The past year was a year of change for the healthcare industry. From the news by late 2016 about how a staggering 95% of US hospitals have participated in Medicare EHR Incentive Program to the ever-increasing cyber-attacks on hospitals systems to CMS rolling out new regulations and rules to further the industry’s transition from fee-for-service-based to a value-based payment model.*
What changes will happen in the industry this year around? The first month of a year is the best time to ponder that question.
Here are 5 trends that we think will create ripples in 2017.
1. Blockchain Will Be Put to Work
Blockchain made a lot of noise last year. So what is blockchain? And, how does it work?
A blockchain is a distributed database that can store any values without repetition even after multiple updates. It stores information in blocks (in databases called records) and each block will have timestamp and link to a previous block.
For example, every time a transaction is made, the transaction data/information will be stored in a new block rather than updating an existing information, and the new block is added to the existing blocks forming a blockchain.
Basically, once data is created, it cannot be altered. The system will encrypt all the data stored and it is impossible for hackers to break into the system.
2. Healthcare Consumerism is on the Rise
Patients fund their health care expenses. Patients’ nowadays act as real consumers and seek for high-quality service for the cost incurred. Earlier patients were pressurized with large deductibles and it turned the table towards hospital providers to provide better care.
The rise in consumerism also increases the digital transformation in healthcare. Patients are now demanding the type of service quality that they are familiar with from other industries. Though digital push rises the care cost, it improves the patient’s engagement levels. The investment made in technology will enhance the digital consumer experience by making it more viable.
3. Telehealth to Serve More
Value-based and patient-centered care has providers’ attention on telehealth technologies. Telehealth service has drastically reduced the readmission rate and the cost of Chronic Care Management.
In addition to that, it has also improved communication after patients are discharged. “The number of Americans receiving virtual medical care is forecast to double, from 15 million in 2016 to 30 million in 2017”, according to American Telemedicine Association.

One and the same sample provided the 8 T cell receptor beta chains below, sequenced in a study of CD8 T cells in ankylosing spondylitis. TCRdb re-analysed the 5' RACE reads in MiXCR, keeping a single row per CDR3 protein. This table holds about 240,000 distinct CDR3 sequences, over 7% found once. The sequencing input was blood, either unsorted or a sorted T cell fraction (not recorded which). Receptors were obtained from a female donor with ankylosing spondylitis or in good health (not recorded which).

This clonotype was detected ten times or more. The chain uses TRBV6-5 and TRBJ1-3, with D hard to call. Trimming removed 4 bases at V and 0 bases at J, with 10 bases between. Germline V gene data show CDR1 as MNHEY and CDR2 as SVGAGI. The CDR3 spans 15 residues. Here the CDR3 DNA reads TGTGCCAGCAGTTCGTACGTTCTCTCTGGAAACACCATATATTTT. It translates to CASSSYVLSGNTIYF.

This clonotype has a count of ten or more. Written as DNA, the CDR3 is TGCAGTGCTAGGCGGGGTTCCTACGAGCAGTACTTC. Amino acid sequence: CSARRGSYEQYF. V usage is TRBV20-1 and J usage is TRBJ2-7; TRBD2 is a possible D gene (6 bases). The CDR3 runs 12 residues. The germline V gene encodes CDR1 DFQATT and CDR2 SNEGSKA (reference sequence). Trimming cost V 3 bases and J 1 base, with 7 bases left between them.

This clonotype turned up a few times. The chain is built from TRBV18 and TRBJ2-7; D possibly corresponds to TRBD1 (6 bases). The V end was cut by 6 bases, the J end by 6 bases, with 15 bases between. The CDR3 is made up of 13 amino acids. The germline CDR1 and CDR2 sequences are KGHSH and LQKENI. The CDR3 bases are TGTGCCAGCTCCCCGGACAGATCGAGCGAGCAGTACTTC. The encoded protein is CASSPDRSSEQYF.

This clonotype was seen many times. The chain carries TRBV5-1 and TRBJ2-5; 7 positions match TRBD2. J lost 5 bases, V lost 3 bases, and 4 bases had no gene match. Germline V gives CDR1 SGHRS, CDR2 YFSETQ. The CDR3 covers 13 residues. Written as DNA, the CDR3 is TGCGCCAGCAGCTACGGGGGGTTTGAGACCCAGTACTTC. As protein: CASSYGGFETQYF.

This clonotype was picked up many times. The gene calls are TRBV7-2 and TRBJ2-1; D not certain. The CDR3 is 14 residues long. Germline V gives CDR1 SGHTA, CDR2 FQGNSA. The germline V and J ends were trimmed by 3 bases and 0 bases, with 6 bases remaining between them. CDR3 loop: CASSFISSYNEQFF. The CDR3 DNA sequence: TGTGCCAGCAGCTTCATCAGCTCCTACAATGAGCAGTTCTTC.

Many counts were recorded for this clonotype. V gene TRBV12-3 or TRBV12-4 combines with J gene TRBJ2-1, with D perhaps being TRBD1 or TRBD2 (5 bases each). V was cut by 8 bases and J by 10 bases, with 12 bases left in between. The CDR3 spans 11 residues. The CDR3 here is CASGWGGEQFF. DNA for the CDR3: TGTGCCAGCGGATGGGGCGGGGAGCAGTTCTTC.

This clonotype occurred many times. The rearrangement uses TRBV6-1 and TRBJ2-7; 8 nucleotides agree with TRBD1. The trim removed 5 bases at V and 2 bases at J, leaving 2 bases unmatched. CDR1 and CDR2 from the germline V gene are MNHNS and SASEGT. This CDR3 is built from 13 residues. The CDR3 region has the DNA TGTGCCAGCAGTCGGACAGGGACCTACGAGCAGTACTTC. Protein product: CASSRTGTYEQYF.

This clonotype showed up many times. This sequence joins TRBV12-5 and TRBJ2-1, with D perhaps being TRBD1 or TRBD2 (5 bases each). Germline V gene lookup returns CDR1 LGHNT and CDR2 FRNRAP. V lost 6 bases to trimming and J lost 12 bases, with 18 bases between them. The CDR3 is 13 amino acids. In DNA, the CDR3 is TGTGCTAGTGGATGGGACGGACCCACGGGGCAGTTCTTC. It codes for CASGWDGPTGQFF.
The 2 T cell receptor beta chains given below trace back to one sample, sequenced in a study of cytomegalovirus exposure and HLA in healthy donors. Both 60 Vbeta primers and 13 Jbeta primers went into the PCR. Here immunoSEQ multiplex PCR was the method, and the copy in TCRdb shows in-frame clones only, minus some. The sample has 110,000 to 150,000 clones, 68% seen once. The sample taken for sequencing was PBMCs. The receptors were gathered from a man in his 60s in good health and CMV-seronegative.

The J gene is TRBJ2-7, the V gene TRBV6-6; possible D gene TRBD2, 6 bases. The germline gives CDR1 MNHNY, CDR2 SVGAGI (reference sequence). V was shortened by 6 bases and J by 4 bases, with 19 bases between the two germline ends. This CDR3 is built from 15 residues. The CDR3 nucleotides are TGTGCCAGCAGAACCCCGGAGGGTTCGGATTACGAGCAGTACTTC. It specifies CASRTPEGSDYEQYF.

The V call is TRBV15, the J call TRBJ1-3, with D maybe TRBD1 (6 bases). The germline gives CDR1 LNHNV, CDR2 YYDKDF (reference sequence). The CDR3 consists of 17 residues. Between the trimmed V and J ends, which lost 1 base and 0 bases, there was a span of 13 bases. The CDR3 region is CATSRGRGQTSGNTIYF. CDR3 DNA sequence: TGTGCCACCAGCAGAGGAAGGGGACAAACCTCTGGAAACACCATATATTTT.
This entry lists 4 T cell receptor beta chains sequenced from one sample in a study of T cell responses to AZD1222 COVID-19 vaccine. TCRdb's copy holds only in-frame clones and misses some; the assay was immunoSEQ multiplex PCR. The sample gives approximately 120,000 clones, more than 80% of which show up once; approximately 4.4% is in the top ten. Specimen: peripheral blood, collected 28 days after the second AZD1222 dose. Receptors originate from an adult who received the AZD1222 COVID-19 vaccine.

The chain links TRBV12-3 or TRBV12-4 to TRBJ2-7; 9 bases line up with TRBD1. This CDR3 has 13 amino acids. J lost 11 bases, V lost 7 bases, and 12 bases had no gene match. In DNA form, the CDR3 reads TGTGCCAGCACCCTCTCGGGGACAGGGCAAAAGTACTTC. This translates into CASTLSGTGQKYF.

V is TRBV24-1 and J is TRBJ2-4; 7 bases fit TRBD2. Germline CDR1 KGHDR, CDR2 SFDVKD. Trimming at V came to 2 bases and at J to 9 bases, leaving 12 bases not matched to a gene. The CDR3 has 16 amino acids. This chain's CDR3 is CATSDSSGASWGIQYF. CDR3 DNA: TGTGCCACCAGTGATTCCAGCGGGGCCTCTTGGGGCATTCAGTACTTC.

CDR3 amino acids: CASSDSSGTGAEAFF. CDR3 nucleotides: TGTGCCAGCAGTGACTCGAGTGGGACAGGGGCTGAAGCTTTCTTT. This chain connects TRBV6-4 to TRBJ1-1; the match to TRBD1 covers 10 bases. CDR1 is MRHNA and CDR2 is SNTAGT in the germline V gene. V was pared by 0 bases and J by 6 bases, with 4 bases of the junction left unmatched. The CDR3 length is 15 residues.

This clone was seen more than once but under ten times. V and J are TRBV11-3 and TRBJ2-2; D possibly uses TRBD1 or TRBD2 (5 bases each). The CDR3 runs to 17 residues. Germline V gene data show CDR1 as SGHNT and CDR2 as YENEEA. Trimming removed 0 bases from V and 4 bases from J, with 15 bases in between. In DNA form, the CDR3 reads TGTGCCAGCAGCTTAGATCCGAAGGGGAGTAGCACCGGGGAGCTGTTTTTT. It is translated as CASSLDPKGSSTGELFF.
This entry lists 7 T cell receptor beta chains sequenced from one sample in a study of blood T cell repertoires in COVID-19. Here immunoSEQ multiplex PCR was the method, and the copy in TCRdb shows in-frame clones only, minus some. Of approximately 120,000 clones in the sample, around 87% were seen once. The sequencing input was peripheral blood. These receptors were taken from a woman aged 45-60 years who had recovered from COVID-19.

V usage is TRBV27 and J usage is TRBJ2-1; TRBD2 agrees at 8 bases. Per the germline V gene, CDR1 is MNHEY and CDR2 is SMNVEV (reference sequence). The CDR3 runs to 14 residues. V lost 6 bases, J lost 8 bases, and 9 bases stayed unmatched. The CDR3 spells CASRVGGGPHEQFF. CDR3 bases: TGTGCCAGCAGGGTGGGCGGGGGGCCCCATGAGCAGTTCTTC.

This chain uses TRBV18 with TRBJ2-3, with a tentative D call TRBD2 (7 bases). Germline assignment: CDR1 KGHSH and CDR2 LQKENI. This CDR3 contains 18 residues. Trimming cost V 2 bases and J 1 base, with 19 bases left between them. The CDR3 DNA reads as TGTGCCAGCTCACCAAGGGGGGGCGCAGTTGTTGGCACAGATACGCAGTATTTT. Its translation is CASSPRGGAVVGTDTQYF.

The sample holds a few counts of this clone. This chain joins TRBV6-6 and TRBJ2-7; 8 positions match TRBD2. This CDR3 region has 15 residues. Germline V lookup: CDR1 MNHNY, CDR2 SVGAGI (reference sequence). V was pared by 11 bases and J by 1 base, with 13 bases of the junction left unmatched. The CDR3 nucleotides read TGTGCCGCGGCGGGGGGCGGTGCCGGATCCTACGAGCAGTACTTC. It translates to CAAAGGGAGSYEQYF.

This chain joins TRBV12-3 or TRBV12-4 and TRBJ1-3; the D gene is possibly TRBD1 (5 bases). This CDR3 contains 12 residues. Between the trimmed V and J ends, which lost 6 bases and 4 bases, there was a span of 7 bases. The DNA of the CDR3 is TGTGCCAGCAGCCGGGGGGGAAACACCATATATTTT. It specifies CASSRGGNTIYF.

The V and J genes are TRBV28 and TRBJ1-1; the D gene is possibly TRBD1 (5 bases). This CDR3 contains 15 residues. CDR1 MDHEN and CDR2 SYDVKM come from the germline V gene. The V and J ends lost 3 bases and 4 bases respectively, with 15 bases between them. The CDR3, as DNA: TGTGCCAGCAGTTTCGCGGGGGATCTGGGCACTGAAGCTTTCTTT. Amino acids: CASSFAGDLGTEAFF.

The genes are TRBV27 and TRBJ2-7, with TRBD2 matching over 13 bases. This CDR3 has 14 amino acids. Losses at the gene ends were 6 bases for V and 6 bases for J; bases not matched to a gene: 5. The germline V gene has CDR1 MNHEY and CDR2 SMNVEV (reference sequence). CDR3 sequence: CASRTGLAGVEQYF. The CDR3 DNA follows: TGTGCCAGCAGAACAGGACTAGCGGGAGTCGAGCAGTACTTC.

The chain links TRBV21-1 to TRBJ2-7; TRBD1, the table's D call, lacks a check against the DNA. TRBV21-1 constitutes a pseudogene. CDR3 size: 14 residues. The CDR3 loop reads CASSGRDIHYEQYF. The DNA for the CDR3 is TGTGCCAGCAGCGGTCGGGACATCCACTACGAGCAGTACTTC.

4. Cloud to Get More Attention
Data storage is still an unsolved puzzle for many providers. Though some opted cloud to improve practice management there were a lot of security concerns. Despite all, most accelerated technology investment of healthcare is expected to be made on Cloud in 2017.
“It wasn’t too long ago that people were skeptical of cloud computing, but today, over 83 percent of healthcare organizations are using cloud technology, according to a HIMSS Analytics Cloud Survey,” says Morris Panner, CEO of Ambra Health.
It is also estimated that the health cloud computing market will grow to 9.48 Billion dollars by 2020, a new report from MarketsandMarkets.
5. Cognitive Computer with Ease Process
The process of healthcare transformation is increasing the number of tasks performed. In the coming years, much time will be spent on understanding and finding ways to leverage the advanced computing system to better the clinical operations. Cognitive computers ease the process of analyzing the unstructured pattern of data.
For example, IBM cognitive machine surfaces insights by analyzing masses of data- personal, medical, practical, pharmaceutical, etc. Adapting such innovative technology in healthcare helps hospitals function more effectively.
Healthcare always strives to deliver good quality of service at lower costs by including technology elements such as telemedicine, cloud, analytics, cyber security, remote patient monitoring and also by trying out newer technology solutions to bring out the better outcome.
* “Hospitals Participating in the CMS EHR Incentive Programs”- dashboard.healthit.gov
* “Ransomware: See the 14 hospitals attacked so far in 2016”- http://www.healthcareitnews.com